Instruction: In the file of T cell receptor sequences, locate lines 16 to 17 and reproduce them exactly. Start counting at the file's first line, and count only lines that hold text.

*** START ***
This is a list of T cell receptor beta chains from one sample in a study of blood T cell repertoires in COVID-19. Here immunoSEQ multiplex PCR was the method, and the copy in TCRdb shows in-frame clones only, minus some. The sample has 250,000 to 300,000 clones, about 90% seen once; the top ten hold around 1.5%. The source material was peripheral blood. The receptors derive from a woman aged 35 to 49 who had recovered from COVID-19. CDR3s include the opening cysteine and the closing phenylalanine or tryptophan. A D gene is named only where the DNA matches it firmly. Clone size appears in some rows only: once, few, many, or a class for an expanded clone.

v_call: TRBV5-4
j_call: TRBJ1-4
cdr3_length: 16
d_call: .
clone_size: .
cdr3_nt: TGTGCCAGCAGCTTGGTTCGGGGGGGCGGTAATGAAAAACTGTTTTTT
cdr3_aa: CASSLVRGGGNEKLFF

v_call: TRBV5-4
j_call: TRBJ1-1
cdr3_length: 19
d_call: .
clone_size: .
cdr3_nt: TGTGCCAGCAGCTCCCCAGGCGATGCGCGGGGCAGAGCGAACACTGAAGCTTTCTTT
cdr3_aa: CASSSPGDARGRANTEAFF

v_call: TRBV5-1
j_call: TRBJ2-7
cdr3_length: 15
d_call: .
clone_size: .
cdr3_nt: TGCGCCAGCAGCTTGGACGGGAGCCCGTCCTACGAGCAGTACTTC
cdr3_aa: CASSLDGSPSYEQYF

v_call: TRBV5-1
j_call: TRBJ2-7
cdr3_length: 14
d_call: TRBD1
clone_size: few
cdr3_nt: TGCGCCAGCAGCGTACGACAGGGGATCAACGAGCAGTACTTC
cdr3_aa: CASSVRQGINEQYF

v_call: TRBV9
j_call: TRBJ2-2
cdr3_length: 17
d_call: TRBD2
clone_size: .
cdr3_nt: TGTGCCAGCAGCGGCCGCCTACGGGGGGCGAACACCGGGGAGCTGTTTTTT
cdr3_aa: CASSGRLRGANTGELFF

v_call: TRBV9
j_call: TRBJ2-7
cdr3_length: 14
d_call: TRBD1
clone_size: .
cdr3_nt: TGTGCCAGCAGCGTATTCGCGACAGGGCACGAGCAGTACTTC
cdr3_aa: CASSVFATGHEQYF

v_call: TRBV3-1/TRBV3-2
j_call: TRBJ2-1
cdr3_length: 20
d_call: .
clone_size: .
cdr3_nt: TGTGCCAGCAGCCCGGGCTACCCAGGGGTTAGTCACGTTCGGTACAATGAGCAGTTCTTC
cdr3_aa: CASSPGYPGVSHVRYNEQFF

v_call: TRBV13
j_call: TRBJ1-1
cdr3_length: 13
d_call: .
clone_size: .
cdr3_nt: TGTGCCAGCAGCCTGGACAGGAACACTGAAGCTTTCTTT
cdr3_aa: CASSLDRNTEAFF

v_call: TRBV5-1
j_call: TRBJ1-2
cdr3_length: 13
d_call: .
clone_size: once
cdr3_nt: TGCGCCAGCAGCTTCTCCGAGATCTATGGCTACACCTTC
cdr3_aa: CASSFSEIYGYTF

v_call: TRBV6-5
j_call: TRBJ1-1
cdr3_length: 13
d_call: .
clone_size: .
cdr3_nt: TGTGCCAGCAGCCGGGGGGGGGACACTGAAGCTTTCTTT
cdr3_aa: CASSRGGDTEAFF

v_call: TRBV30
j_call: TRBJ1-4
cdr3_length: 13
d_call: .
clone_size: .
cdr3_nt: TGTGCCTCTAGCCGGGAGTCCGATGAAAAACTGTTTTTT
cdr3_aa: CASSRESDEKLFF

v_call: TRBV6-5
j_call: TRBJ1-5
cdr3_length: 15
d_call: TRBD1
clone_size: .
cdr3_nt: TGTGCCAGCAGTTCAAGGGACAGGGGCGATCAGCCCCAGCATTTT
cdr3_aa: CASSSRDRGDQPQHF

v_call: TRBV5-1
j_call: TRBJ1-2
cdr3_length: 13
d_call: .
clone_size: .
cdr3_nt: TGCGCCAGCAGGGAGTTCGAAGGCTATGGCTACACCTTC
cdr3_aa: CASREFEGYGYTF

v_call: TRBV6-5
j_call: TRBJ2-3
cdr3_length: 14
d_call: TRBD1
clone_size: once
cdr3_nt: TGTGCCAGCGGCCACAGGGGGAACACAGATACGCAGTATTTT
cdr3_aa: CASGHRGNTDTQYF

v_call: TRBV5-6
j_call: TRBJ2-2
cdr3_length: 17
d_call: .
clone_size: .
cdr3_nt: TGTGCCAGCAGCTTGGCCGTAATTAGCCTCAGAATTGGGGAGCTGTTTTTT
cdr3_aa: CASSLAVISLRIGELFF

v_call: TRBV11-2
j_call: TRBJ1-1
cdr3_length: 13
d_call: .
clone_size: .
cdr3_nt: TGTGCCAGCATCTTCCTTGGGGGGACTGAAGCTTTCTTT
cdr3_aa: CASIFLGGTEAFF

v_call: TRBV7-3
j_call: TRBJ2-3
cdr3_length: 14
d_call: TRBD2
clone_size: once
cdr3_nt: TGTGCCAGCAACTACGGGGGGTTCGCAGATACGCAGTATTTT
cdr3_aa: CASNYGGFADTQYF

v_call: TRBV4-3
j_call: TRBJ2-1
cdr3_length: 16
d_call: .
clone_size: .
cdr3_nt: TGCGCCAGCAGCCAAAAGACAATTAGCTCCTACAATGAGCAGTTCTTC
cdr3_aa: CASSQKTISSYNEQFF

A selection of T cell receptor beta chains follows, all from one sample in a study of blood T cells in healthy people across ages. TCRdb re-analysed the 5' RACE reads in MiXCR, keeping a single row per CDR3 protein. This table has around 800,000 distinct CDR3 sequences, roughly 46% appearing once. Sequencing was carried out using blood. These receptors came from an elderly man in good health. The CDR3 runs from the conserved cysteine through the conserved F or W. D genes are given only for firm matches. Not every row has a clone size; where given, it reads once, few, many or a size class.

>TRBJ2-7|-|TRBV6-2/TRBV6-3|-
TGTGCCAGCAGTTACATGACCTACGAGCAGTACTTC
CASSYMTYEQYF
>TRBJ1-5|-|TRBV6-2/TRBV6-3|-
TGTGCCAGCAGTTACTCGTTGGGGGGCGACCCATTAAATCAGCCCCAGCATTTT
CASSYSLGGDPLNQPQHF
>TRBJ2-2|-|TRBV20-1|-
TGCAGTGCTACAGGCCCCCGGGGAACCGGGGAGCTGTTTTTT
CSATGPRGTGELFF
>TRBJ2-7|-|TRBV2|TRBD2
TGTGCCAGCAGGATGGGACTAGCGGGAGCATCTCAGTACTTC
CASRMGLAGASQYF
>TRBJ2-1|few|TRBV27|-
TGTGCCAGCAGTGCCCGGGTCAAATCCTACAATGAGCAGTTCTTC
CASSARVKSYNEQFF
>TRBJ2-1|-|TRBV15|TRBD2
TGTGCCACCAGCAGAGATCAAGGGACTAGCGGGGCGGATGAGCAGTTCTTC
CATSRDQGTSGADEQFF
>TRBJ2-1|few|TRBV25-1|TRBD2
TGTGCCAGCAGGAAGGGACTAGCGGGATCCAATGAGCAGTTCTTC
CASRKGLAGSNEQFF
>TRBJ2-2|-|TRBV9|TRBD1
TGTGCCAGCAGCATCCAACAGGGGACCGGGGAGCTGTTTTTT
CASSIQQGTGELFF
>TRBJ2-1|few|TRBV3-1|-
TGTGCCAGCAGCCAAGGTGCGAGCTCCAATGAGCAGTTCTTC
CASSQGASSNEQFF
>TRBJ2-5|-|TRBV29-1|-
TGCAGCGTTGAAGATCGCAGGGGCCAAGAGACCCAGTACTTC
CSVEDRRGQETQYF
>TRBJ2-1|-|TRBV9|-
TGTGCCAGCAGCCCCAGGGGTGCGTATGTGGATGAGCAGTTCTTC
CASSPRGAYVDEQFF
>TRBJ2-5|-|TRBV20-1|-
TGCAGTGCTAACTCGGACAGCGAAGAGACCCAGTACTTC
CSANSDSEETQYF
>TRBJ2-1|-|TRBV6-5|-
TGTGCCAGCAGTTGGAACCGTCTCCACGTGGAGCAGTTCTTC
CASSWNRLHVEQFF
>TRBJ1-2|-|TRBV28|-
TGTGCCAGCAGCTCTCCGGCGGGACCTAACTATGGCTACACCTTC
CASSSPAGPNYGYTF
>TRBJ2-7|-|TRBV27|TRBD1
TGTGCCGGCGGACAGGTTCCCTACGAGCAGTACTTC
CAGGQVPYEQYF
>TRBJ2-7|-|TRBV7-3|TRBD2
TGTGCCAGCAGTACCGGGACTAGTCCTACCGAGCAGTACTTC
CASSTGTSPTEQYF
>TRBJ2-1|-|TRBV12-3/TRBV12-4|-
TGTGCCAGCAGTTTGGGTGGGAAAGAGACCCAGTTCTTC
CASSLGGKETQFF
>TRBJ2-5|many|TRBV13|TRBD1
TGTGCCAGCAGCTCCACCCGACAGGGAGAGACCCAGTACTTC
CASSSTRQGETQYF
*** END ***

v_call: TRBV5-1
j_call: TRBJ2-7